In her 2016 essay for the New Yorker on Tana French’s Dublin Murder Squad series, Laura Miller argues that while French presents readers with an extraordinary “portrait of contemporary Ireland wobbling in the aftermath of the Celtic Tiger’s collapse,” in which the locations of the murders and investigations are vivid and salient, “the kernel of her work’s appeal” is not its exploration of Irish society but its exploration of self: “In most crime fiction, the central mystery is: Who is the murderer? In French’s novels, it’s: Who is the detective?” Since late summer, I’ve been reading the novels for the first time (Miller is correct when she says that “anybody who’s read one will very shortly have read them all”; the Brooklyn Public Library cannot get the novels to me fast enough), and what fascinates me is the relationship between self and place—specifically self and home—in them.
Home is the place where the self is cultivated, protected. It protects the self from the threats of the wilderness. And, as Hannah Arendt writes in The Human Condition (1958), home—or, as she specifies, “private property”—provides “the only reliable hiding place from the common public world.” This hiding place is necessary because, she argues, “A life spent entirely in public, in the presence of others, becomes, as we would say, shallow.” This quotation caught my eye lately (I saw it on Twitter), and I thought at once of the Spain family in Broken Harbor, the fourth novel in French’s series, whose lives are found to be if not shallow, then flimsy, as they venture onto the “property ladder” at the height of the housing bubble and then fail to cope after the bubble bursts and Patrick Spain, the father of the family, loses his job.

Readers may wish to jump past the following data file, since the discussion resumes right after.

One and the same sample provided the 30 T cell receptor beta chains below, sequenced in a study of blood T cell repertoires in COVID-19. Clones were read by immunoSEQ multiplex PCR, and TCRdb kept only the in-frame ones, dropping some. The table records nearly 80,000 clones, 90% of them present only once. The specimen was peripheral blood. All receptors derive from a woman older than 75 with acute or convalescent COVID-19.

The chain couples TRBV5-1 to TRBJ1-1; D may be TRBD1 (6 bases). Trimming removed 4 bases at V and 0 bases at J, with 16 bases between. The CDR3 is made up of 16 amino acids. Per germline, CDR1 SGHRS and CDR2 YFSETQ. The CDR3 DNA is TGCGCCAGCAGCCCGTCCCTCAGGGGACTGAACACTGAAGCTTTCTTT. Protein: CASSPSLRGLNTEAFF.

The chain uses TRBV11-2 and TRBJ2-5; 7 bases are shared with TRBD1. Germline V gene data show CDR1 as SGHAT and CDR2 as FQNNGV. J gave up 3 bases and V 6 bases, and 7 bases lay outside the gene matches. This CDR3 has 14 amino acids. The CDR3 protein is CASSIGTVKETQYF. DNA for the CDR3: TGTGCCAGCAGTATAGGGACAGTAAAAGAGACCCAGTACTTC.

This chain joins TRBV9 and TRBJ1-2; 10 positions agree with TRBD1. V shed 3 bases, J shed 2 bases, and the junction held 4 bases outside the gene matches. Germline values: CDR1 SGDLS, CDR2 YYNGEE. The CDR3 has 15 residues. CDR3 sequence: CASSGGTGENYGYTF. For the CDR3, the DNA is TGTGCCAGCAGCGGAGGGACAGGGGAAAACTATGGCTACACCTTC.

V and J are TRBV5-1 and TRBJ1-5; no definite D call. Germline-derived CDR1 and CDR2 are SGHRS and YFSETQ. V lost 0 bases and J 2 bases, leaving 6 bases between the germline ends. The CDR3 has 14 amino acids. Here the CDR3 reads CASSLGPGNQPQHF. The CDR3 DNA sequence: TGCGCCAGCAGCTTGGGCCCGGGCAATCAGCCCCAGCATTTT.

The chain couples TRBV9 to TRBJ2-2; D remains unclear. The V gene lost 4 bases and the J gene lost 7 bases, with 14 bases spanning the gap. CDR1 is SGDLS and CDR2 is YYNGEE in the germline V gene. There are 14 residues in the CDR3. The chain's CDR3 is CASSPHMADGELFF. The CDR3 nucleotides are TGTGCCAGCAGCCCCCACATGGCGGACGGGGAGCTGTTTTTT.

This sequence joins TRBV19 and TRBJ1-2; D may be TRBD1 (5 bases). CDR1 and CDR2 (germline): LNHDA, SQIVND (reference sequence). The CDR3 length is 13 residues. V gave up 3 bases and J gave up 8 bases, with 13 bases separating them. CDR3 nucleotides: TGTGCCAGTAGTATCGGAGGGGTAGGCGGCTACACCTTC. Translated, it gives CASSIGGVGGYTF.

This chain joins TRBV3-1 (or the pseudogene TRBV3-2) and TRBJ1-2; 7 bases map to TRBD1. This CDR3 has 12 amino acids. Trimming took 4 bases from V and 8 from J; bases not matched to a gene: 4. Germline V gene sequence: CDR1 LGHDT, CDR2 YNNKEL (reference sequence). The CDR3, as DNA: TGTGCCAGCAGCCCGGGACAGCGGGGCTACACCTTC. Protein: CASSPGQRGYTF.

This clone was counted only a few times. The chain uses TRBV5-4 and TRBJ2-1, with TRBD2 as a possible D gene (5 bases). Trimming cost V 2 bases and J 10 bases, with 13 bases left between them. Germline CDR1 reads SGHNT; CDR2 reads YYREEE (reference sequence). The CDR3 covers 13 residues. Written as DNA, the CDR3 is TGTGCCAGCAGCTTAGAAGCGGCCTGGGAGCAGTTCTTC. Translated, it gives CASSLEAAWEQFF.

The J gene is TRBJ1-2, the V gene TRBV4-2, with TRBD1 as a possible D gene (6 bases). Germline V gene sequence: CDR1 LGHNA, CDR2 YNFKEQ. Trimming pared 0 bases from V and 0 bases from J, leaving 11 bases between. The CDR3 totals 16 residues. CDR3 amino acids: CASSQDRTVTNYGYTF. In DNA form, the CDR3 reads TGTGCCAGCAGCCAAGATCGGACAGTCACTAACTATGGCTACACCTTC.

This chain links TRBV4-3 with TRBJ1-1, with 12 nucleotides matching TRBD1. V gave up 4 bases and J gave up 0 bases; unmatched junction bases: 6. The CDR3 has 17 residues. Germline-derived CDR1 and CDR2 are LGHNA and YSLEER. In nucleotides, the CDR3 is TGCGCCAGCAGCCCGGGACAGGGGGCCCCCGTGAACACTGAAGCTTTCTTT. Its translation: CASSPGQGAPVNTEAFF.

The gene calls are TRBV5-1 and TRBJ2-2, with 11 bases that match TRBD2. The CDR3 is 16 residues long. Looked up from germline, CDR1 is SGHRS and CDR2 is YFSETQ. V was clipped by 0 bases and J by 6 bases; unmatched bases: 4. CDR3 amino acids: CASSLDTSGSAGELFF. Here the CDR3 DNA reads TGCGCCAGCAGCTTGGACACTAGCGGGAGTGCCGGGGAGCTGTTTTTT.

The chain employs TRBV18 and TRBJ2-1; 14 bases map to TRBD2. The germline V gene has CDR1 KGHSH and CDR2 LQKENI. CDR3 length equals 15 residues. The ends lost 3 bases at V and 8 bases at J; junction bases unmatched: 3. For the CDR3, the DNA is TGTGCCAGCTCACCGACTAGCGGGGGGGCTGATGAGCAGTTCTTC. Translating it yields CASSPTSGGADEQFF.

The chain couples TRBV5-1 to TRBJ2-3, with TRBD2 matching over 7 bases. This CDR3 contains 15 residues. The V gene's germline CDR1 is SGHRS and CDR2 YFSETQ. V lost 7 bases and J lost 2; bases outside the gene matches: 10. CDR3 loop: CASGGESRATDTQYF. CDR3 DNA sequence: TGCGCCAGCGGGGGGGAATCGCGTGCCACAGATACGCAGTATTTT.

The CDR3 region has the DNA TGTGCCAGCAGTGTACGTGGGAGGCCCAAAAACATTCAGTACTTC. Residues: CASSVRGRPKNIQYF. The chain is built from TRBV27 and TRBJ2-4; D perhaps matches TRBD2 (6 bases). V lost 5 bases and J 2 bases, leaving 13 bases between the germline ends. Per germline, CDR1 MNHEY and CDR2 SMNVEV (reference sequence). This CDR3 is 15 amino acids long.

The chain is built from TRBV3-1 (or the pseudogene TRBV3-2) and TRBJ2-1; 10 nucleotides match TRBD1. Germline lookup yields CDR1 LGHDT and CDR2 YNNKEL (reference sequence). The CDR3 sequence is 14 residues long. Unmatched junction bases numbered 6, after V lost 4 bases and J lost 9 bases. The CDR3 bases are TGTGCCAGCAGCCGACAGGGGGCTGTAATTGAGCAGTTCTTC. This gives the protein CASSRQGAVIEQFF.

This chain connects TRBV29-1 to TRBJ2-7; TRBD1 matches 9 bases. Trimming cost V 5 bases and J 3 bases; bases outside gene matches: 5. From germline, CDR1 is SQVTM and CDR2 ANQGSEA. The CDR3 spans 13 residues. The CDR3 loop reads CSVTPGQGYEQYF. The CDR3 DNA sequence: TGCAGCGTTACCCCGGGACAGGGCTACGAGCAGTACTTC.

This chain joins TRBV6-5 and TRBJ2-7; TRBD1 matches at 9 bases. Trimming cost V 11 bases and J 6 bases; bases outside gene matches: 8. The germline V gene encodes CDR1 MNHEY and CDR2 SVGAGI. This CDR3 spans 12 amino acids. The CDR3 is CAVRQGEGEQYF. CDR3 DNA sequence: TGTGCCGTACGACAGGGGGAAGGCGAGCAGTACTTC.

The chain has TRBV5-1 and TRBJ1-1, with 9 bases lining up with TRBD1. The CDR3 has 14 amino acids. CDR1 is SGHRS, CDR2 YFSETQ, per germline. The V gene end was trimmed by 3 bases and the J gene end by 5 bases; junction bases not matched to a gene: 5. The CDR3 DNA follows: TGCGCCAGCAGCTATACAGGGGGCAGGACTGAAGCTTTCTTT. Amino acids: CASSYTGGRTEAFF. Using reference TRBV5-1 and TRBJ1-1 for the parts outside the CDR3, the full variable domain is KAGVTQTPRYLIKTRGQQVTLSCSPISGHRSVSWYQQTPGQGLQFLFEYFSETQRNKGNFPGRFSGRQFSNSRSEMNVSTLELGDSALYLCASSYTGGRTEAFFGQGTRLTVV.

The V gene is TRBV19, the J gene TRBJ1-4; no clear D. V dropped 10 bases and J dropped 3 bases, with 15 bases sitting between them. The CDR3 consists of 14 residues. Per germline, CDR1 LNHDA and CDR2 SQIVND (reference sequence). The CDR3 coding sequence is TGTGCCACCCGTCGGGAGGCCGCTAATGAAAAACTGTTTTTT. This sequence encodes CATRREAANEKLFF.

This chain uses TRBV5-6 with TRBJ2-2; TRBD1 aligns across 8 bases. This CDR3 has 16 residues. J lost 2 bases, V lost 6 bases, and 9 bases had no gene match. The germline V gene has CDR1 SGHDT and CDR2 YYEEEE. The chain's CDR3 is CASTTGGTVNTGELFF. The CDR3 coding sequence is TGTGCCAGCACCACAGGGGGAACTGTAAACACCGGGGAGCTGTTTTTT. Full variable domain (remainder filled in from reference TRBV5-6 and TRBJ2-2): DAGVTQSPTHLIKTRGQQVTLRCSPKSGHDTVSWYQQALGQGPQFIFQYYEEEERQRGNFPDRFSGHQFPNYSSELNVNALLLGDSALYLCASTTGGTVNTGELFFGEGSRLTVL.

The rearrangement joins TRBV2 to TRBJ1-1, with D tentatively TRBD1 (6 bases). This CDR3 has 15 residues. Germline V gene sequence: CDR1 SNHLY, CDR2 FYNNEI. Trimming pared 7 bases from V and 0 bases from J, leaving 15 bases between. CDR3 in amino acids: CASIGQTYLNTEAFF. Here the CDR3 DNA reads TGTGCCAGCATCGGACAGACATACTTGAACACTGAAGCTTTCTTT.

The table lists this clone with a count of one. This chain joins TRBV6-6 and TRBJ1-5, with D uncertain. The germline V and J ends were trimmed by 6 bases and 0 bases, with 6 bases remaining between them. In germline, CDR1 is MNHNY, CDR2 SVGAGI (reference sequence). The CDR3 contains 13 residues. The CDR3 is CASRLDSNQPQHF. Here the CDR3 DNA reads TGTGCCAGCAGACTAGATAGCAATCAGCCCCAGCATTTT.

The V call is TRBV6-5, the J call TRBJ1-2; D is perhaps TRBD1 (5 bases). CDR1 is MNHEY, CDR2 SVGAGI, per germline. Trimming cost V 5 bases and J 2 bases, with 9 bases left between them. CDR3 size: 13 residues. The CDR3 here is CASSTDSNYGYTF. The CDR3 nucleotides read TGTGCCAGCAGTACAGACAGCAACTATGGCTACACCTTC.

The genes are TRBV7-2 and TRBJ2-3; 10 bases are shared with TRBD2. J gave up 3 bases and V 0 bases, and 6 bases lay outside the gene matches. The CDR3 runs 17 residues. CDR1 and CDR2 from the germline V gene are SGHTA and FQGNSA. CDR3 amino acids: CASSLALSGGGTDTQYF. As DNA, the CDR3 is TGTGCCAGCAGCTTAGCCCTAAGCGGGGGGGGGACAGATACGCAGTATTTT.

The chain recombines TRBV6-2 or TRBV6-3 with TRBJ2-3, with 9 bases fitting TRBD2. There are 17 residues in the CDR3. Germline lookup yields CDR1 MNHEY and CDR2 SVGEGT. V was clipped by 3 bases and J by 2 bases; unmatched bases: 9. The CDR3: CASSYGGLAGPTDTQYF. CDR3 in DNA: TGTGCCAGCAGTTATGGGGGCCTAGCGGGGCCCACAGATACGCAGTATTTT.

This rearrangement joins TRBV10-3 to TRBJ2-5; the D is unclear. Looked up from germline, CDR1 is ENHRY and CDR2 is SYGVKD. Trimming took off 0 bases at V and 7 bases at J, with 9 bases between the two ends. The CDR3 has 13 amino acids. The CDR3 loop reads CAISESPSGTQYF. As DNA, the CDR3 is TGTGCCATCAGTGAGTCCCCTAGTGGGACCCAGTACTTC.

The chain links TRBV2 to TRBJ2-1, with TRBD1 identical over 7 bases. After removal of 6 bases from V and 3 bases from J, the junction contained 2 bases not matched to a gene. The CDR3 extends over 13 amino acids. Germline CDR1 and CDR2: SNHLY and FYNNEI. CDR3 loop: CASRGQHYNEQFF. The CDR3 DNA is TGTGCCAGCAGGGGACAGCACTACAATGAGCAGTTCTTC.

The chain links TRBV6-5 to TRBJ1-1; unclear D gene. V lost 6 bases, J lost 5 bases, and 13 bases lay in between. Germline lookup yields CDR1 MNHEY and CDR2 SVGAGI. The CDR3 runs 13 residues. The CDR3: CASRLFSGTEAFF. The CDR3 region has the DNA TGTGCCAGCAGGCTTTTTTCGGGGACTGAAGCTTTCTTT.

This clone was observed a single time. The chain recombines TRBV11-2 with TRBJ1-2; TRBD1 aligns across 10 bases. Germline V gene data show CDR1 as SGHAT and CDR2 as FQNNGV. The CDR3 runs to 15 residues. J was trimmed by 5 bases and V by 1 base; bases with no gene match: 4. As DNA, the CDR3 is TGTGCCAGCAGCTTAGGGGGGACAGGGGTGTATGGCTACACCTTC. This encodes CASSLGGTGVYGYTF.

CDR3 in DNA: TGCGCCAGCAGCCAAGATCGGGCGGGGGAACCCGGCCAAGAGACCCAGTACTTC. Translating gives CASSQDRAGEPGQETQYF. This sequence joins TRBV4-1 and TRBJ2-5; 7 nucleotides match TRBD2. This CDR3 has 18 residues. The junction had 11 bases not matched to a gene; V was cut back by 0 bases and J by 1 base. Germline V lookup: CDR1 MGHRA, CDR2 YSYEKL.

At the beginning of the novel, Patrick and his children have been found dead in their home; Jenny, their wife and mother, was found viciously stabbed and is being treated in intensive care for her wounds. The home is a “luxury house” on an unfinished estate in Broken Harbor, renamed Brianstown, that developers abandoned with the 2008 recession, one year after the Spains had moved in and one year before the murders. For the Spains, buying the house was stepping on the first rung of the “property ladder” that they expected to climb on their way to buying a home they truly wanted to live in—perhaps a home in Monkstown, the suburb of Dublin where they grew up. Their Brianstown house is not particularly substantial. One detective jokingly questions whether the thin walls are made of newspapers, and a building inspector finds that “the house is in bits,” with damp, cracked walls and a problem with the plumbing that would require its replacement within a year or two. A multipurpose room at the back of the house is “mostly made of glass,” such that, as the narrator observes, “your neighbors can check out what you’re having for breakfast.” And, disturbingly, though the home has clearly been cared for, as evidenced by its cleanliness and decoration, there are large holes in the walls of many of its rooms.